MARYLAND Gov. William Donald Schaefer has done a good thing. He has squelched a terrible idea that had taken hold in his administration. The governor is to be commended all the more because the idea was his own.
It had to do with state funding of legal aid for the poor. The governor said last month that he was for this only on condition that the lawyers for the poor agree not to sue the state. Why should the state continue to finance its own harassment? That's about the level on which he seemed to be approaching the issue, and never mind the broader purpose of the program, which is not to mete out aid in the normal sense, but to help poor people secure their rights.
Now, under much pressure, including from the bar, of which he himself is a member, the governor has backed off. A face-saving agreement has been worked out with the legal aid groups under which they promise to consult before they sue, which is what they do anyway. The funding will continue.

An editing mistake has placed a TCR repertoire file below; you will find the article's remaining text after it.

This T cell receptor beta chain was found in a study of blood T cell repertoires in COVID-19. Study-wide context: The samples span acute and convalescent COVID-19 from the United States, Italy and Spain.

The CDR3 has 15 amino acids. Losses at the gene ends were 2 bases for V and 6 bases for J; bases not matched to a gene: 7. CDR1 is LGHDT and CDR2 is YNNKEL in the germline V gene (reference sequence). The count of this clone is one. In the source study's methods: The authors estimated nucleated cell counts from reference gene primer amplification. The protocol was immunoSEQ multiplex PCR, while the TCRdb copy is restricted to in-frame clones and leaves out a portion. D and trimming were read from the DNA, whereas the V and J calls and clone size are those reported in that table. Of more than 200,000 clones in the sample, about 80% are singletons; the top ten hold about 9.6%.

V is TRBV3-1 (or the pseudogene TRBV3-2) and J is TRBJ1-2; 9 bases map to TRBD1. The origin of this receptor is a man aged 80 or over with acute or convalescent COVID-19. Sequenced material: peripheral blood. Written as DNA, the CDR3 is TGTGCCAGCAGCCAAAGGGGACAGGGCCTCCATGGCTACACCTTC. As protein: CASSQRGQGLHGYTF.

The governor was grateful to the legal groups that helped bring him around, for having done so for the most part quietly. "When I opened my mouth on this, you could have really let me have it with both barrels," he said at the announcement of the settlement. His critics on this matter -- we were among them -- had accused him of insensitivity to the rights of the poor. "I want everyone to understand it was not my intention to undermine the legal rights of our citizens -- the mentally ill, abused, elderly, retarded," he said, adding that he understood that sometimes they have no alternative but to sue the state. "That I am perfectly aware of and support," he said. Good.